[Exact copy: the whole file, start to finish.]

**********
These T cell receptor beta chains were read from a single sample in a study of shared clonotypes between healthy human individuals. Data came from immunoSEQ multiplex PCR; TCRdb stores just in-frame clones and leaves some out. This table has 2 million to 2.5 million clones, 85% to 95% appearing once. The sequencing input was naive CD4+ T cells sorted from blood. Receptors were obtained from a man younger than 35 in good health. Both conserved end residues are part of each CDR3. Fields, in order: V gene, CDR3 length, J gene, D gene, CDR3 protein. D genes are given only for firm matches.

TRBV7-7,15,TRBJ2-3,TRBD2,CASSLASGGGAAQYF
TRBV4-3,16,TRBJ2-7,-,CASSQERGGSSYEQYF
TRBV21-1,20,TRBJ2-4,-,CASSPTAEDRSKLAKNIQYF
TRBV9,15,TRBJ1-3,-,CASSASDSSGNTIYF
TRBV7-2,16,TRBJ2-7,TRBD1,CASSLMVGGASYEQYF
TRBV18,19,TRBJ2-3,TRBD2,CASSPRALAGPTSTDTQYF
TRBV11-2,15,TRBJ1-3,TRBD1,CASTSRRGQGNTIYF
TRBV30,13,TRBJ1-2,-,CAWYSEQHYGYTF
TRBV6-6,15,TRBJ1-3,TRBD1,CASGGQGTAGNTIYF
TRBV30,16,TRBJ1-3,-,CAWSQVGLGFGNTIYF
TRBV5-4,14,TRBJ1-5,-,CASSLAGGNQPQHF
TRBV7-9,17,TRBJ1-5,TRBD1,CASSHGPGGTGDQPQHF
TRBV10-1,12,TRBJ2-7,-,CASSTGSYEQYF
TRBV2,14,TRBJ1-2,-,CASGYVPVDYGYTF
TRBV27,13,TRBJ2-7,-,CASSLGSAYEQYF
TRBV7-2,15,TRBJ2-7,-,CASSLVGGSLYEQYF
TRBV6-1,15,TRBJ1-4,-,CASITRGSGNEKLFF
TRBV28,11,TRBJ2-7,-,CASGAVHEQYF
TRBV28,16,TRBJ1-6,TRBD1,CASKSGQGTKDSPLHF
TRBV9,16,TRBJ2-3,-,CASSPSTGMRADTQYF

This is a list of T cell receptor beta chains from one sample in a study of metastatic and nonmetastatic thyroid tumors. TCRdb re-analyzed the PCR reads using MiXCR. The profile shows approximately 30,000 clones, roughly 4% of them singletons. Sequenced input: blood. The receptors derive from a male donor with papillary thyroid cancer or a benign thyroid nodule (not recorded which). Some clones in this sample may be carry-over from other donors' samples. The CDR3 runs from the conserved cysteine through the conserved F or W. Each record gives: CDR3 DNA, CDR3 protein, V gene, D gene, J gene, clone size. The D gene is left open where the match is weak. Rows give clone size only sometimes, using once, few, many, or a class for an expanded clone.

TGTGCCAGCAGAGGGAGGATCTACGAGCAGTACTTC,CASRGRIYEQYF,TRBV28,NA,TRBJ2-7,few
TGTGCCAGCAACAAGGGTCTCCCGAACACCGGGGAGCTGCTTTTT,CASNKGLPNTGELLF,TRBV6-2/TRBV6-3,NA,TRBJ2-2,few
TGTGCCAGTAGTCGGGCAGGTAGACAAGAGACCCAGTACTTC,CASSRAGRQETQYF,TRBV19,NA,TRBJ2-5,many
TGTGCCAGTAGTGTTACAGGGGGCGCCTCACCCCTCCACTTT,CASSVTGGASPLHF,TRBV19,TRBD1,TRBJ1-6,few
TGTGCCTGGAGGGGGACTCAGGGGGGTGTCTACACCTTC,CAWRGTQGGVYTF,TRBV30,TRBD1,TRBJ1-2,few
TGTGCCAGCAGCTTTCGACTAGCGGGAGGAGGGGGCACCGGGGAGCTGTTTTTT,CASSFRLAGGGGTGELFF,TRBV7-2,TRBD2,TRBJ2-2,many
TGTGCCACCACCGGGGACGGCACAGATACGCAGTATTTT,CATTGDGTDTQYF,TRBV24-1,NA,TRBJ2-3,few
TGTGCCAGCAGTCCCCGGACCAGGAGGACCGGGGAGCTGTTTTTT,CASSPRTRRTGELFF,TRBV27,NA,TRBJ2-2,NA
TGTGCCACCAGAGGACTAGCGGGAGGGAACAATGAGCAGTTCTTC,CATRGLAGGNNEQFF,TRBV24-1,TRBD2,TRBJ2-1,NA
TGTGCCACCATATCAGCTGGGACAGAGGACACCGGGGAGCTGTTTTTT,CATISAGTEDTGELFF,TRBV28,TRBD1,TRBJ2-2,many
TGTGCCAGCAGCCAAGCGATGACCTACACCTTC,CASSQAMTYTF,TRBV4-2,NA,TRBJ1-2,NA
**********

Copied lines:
These T cell receptor beta chains were read from a single sample in a study of shared clonotypes between healthy human individuals. Data came from immunoSEQ multiplex PCR; TCRdb stores just in-frame clones and leaves some out. This table has 2 million to 2.5 million clones, 85% to 95% appearing once. The sequencing input was naive CD4+ T cells sorted from blood. Receptors were obtained from a man younger than 35 in good health. Both conserved end residues are part of each CDR3. Fields, in order: V gene, CDR3 length, J gene, D gene, CDR3 protein. D genes are given only for firm matches.

TRBV7-7,15,TRBJ2-3,TRBD2,CASSLASGGGAAQYF
TRBV4-3,16,TRBJ2-7,-,CASSQERGGSSYEQYF
TRBV21-1,20,TRBJ2-4,-,CASSPTAEDRSKLAKNIQYF
TRBV9,15,TRBJ1-3,-,CASSASDSSGNTIYF
TRBV7-2,16,TRBJ2-7,TRBD1,CASSLMVGGASYEQYF
TRBV18,19,TRBJ2-3,TRBD2,CASSPRALAGPTSTDTQYF
TRBV11-2,15,TRBJ1-3,TRBD1,CASTSRRGQGNTIYF
TRBV30,13,TRBJ1-2,-,CAWYSEQHYGYTF
TRBV6-6,15,TRBJ1-3,TRBD1,CASGGQGTAGNTIYF
TRBV30,16,TRBJ1-3,-,CAWSQVGLGFGNTIYF
TRBV5-4,14,TRBJ1-5,-,CASSLAGGNQPQHF
TRBV7-9,17,TRBJ1-5,TRBD1,CASSHGPGGTGDQPQHF
TRBV10-1,12,TRBJ2-7,-,CASSTGSYEQYF
TRBV2,14,TRBJ1-2,-,CASGYVPVDYGYTF
TRBV27,13,TRBJ2-7,-,CASSLGSAYEQYF
TRBV7-2,15,TRBJ2-7,-,CASSLVGGSLYEQYF
TRBV6-1,15,TRBJ1-4,-,CASITRGSGNEKLFF
TRBV28,11,TRBJ2-7,-,CASGAVHEQYF
TRBV28,16,TRBJ1-6,TRBD1,CASKSGQGTKDSPLHF
TRBV9,16,TRBJ2-3,-,CASSPSTGMRADTQYF

This is a list of T cell receptor beta chains from one sample in a study of metastatic and nonmetastatic thyroid tumors. TCRdb re-analyzed the PCR reads using MiXCR. The profile shows approximately 30,000 clones, roughly 4% of them singletons. Sequenced input: blood. The receptors derive from a male donor with papillary thyroid cancer or a benign thyroid nodule (not recorded which). Some clones in this sample may be carry-over from other donors' samples. The CDR3 runs from the conserved cysteine through the conserved F or W. Each record gives: CDR3 DNA, CDR3 protein, V gene, D gene, J gene, clone size. The D gene is left open where the match is weak. Rows give clone size only sometimes, using once, few, many, or a class for an expanded clone.

TGTGCCAGCAGAGGGAGGATCTACGAGCAGTACTTC,CASRGRIYEQYF,TRBV28,NA,TRBJ2-7,few
TGTGCCAGCAACAAGGGTCTCCCGAACACCGGGGAGCTGCTTTTT,CASNKGLPNTGELLF,TRBV6-2/TRBV6-3,NA,TRBJ2-2,few
TGTGCCAGTAGTCGGGCAGGTAGACAAGAGACCCAGTACTTC,CASSRAGRQETQYF,TRBV19,NA,TRBJ2-5,many
TGTGCCAGTAGTGTTACAGGGGGCGCCTCACCCCTCCACTTT,CASSVTGGASPLHF,TRBV19,TRBD1,TRBJ1-6,few
TGTGCCTGGAGGGGGACTCAGGGGGGTGTCTACACCTTC,CAWRGTQGGVYTF,TRBV30,TRBD1,TRBJ1-2,few
TGTGCCAGCAGCTTTCGACTAGCGGGAGGAGGGGGCACCGGGGAGCTGTTTTTT,CASSFRLAGGGGTGELFF,TRBV7-2,TRBD2,TRBJ2-2,many
TGTGCCACCACCGGGGACGGCACAGATACGCAGTATTTT,CATTGDGTDTQYF,TRBV24-1,NA,TRBJ2-3,few
TGTGCCAGCAGTCCCCGGACCAGGAGGACCGGGGAGCTGTTTTTT,CASSPRTRRTGELFF,TRBV27,NA,TRBJ2-2,NA
TGTGCCACCAGAGGACTAGCGGGAGGGAACAATGAGCAGTTCTTC,CATRGLAGGNNEQFF,TRBV24-1,TRBD2,TRBJ2-1,NA
TGTGCCACCATATCAGCTGGGACAGAGGACACCGGGGAGCTGTTTTTT,CATISAGTEDTGELFF,TRBV28,TRBD1,TRBJ2-2,many
TGTGCCAGCAGCCAAGCGATGACCTACACCTTC,CASSQAMTYTF,TRBV4-2,NA,TRBJ1-2,NA